Information contained in this publication is intended for informational purposes only and does not constitute legal advice or opinion, nor is it a substitute for the professional judgment of an attorney.
On June 22, New York’s Third Department appellate court – which has jurisdiction over all state Unemployment Division appeals – issued a significant decision for “gig” economy companies with operations in New York. In Matter of Vega,1 the court found that a courier who performed delivery services arranged through Postmates’ web-based platform was as an independent contractor, and not an employee, for unemployment insurance purposes.
The courier applied for unemployment insurance benefits after Postmates terminated its contractual relationship with him. An Administrative Law Judge (“ALJ”) held that the courier was ineligible for benefits, but the New York Unemployment Insurance Appeal Board (the “Board”) reversed, finding that the courier was misclassified as an independent contractor.
In overturning the Board, and finding that the relationship lacked the “indicia of supervision, direction and control necessary to establish an employer-employee relationship,” the Third Department highlighted the fact that the courier retained control over whether, when, and for how long he performed delivery services arranged through the platform. Specifically, the court noted that the courier and “those similarly situated … unilaterally retain the unfettered discretion as to whether to ever log on to Postmates’ platform and actually work,” and are “free to work as much or little as [they] want,” without a “set work schedule,” a “minimum time requirement that [they] must remain logged on to the platform, or a “minimum or maximum requirement with respect to the number of deliveries [they] must perform.” In addition, the court found that couriers are free to “accept, reject or ignore a delivery request, without penalty.”
The Third Department also pointed to the couriers’ freedom in other critical areas, including their right to work with others, including Postmates’ competitors, to choose their mode of transportation, and to select the navigational routes they follow when completing deliveries.
The court noted other indicia of independent contractor status, including that couriers provide and maintain their own transportation, are not required to wear a uniform, are not provided with any identification cards or Postmates logos, are not required to adhere to a stringent delivery schedule, are only paid for the deliveries they complete, are not reimbursed for business expenses, and do not report to a supervisor.
Significantly, citing to the Court of Appeals decision in Matter of Yoga Vida,2 and its own prior decision in Matter of Courto,3 the court found that the proof of “incidental control” allegedly exercised by Postmates – including its role in setting the fee to be charged to customers, determining the rate to be paid to couriers, tracking deliveries, and handling customer complaints – did not constitute substantial evidence of an employment relationship, insofar as it did not “provide sufficient indicia of Postmates’ control over the means by which the couriers perform their work.”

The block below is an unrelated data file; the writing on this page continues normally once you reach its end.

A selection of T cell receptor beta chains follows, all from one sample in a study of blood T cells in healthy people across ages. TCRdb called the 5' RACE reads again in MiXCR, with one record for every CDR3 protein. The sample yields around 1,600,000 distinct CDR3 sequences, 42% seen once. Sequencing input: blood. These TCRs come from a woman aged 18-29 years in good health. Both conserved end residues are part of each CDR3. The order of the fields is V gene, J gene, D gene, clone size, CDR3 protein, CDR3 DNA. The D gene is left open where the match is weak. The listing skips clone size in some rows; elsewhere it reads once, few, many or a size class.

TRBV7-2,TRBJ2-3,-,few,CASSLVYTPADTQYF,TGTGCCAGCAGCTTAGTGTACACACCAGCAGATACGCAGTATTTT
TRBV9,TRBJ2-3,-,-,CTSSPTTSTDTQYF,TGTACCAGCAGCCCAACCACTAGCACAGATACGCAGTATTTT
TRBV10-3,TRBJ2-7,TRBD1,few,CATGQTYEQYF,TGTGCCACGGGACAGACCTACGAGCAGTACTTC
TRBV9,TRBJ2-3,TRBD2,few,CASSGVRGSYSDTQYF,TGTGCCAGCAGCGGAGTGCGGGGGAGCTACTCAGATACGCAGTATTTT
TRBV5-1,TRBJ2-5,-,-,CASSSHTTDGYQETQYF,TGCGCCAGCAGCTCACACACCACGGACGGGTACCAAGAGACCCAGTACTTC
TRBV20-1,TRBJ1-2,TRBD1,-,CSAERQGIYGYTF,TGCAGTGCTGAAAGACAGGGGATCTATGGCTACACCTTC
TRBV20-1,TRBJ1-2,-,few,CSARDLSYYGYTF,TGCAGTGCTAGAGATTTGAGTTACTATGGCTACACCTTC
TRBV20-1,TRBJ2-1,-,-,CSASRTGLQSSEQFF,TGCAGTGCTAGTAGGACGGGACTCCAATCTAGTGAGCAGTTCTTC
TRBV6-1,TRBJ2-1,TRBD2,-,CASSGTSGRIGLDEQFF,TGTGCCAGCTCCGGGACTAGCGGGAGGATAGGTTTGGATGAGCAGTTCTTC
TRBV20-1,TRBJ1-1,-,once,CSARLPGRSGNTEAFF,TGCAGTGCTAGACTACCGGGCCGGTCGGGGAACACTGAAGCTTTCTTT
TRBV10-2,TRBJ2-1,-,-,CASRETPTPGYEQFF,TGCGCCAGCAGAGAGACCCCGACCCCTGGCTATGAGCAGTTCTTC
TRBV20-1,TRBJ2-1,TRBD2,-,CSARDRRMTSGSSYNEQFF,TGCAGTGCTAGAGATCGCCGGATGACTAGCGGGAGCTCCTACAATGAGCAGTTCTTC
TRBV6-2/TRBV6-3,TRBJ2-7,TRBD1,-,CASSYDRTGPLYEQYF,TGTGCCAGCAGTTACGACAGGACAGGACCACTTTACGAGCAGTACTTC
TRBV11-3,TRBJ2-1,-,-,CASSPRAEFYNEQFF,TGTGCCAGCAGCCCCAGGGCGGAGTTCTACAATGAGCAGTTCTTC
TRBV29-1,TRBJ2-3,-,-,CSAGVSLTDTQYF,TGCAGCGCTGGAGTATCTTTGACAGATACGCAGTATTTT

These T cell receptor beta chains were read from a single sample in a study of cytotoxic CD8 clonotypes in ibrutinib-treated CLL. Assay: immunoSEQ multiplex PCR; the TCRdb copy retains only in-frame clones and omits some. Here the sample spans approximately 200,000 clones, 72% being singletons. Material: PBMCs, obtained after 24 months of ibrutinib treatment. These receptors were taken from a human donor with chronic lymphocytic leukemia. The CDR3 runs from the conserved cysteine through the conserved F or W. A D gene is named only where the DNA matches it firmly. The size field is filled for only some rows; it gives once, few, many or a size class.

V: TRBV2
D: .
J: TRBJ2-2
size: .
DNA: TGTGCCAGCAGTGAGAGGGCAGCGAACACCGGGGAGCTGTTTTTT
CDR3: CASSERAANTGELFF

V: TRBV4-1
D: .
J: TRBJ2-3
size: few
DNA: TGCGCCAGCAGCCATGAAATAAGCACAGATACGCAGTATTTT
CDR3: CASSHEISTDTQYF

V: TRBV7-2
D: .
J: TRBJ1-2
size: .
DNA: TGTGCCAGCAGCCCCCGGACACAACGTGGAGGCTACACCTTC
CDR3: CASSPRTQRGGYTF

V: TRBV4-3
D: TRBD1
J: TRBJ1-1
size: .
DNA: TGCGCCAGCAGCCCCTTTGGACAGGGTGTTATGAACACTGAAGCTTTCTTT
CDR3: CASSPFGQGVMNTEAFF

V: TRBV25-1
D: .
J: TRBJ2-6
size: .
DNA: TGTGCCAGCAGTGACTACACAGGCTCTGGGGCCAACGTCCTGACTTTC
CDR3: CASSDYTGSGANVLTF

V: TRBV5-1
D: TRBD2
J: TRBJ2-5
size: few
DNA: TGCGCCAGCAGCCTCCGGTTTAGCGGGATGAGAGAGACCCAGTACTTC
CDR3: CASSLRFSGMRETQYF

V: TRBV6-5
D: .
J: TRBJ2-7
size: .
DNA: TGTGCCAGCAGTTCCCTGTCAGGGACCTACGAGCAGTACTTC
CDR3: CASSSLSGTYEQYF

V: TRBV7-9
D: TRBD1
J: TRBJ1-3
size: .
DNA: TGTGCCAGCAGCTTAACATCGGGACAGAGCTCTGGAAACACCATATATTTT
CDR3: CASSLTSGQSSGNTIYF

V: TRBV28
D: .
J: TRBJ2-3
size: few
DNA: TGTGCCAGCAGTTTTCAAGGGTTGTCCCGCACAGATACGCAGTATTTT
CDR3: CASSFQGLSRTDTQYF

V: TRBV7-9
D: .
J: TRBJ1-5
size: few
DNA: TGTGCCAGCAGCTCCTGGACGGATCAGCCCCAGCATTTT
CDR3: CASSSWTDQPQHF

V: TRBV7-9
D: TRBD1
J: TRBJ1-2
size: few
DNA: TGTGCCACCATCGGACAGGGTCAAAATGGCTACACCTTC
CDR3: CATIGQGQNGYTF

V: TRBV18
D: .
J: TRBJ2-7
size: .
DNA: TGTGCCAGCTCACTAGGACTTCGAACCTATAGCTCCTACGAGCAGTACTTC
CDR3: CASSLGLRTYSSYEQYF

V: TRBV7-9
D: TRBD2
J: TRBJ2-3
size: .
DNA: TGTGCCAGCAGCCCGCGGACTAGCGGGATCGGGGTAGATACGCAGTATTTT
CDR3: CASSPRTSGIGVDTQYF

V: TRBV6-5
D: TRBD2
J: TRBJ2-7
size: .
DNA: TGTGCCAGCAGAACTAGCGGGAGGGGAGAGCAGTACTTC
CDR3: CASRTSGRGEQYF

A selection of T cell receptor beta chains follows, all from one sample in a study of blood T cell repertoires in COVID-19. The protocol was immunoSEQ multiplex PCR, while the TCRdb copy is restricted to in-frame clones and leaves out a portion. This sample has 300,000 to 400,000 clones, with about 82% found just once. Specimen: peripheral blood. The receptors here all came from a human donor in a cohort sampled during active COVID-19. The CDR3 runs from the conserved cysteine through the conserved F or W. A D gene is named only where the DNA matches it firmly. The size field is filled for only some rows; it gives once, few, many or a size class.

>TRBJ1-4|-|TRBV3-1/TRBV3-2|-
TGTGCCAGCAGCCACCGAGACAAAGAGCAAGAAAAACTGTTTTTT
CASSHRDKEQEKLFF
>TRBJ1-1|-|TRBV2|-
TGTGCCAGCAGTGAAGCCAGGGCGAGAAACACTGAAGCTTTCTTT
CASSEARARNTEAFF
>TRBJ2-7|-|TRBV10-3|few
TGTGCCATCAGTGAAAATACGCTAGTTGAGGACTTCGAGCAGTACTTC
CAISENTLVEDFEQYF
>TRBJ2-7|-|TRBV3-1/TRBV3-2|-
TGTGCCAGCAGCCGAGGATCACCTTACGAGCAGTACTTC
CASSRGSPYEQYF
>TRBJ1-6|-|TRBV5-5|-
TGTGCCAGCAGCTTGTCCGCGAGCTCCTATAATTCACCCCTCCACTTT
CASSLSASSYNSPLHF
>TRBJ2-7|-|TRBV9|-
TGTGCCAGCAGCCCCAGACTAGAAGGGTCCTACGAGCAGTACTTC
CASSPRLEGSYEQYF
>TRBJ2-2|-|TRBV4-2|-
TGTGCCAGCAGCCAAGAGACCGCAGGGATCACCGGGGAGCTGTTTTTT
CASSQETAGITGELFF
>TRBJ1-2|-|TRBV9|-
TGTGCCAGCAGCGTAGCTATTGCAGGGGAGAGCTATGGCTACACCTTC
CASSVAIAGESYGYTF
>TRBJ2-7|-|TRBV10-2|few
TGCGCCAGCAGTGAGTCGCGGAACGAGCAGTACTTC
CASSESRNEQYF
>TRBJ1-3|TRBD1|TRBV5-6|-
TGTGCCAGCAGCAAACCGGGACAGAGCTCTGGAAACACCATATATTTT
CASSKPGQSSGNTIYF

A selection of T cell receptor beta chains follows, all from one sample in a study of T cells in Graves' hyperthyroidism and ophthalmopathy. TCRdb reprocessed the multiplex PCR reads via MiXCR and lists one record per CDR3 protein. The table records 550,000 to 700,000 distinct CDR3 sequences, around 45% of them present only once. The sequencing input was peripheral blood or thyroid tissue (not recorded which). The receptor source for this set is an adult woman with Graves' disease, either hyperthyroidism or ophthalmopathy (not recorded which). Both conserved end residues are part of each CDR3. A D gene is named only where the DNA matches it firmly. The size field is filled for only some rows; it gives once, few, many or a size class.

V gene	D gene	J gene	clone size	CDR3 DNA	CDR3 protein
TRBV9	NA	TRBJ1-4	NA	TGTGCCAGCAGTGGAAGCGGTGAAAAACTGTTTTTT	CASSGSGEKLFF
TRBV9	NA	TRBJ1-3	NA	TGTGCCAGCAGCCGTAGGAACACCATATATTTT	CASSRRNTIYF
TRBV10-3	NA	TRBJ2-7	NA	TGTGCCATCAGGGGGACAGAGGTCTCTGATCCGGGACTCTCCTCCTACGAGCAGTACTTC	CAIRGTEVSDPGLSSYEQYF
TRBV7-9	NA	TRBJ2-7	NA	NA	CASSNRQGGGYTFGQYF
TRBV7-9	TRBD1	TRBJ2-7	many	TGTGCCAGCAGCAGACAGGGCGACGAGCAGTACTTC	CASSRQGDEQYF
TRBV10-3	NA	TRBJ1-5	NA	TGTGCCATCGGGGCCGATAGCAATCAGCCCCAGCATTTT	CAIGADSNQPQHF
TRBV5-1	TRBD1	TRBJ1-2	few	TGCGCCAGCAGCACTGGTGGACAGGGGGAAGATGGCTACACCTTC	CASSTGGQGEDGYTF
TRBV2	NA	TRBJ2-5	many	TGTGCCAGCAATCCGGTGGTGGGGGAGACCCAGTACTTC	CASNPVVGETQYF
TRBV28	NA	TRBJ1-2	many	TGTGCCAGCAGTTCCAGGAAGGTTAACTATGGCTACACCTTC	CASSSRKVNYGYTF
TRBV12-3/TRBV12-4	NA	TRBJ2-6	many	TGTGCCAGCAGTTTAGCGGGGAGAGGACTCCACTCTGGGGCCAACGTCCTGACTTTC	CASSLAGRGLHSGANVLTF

Although independent contractor status determinations are heavily dependent upon the facts of each case, Matter of Vega should provide businesses in New York with additional support to push back against allegations of misclassification from the New York State Department of Labor. For example, the Department of Labor often places significant weight on a putative employer’s role in setting prices for customers and/or collecting payment. The Third Department’s decision suggests such things should be viewed – at most – as “incidental control,” particularly in cases where workers retain similar rights as the couriers in Matter of Vega.
The decision also represents another victory for gig economy companies defending against claims of independent contractor misclassification. Further, it lends additional support to the notion that the traditional concept of an employer-employee relationship does not translate to situations in which workers utilize online platforms to generate business, and do so with a high degree of autonomy and flexibility. Earlier this year, in Lawson v. Grubhub, Inc.,4 prior to the decision issued by the California Supreme Court in Dynamex Operations West, Inc. v. Superior Court of Los Angeles,5 which adopted a modified “ABC” test for determining independent contractor status under California’s Industrial Welfare Commission Wage Orders, a magistrate judge in California found that a delivery service provider who sued Grubhub under California state wage and hour laws was properly classified as an independent contractor. Similarly, in Razak v. Uber Techs., Inc.,6 a district court judge in Pennsylvania granted summary judgment to Uber on the issue of the plaintiff-drivers’ independent contractor status under federal and state wage and hour laws.
1 Matter of Vega , 2018 N.Y. Slip Op. 04610 (3rd Dep’t 2018).
2 Matter of Yoga Vida, 28 N.Y.3d 1013 (Ct. App. 2016).
3 Matter of Courto, 159 A.D.3d 1240 (3rd Dep’t 2018).
4 Lawson v Grubhub, Inc., 2018 U.S. Dist. LEXIS 21171 (N.D. Cal. Feb. 8, 2018).
5 Dynamex Operations West, Inc. v. Superior Court of Los Angeles, 4 Cal. 5th 903 (2018).
6 Razak v. Uber Techs., Inc., 2018 U.S. Dist. LEXIS 61230 (E.D. Pa. Apr. 11, 2018).